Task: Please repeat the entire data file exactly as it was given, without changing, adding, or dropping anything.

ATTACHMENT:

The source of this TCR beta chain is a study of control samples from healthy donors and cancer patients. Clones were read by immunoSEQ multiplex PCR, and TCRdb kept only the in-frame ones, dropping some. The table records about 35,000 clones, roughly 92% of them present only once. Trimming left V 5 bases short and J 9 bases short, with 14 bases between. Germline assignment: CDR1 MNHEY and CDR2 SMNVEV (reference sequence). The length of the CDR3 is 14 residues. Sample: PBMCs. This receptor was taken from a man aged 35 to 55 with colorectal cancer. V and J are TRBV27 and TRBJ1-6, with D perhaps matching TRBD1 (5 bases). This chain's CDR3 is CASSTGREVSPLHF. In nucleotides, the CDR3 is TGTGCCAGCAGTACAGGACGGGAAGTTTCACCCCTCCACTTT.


The source of this TCR beta chain is a study of control samples from healthy donors and cancer patients. Clones were read by immunoSEQ multiplex PCR, and TCRdb kept only the in-frame ones, dropping some. The table records about 35,000 clones, roughly 92% of them present only once. Trimming left V 5 bases short and J 9 bases short, with 14 bases between. Germline assignment: CDR1 MNHEY and CDR2 SMNVEV (reference sequence). The length of the CDR3 is 14 residues. Sample: PBMCs. This receptor was taken from a man aged 35 to 55 with colorectal cancer. V and J are TRBV27 and TRBJ1-6, with D perhaps matching TRBD1 (5 bases). This chain's CDR3 is CASSTGREVSPLHF. In nucleotides, the CDR3 is TGTGCCAGCAGTACAGGACGGGAAGTTTCACCCCTCCACTTT.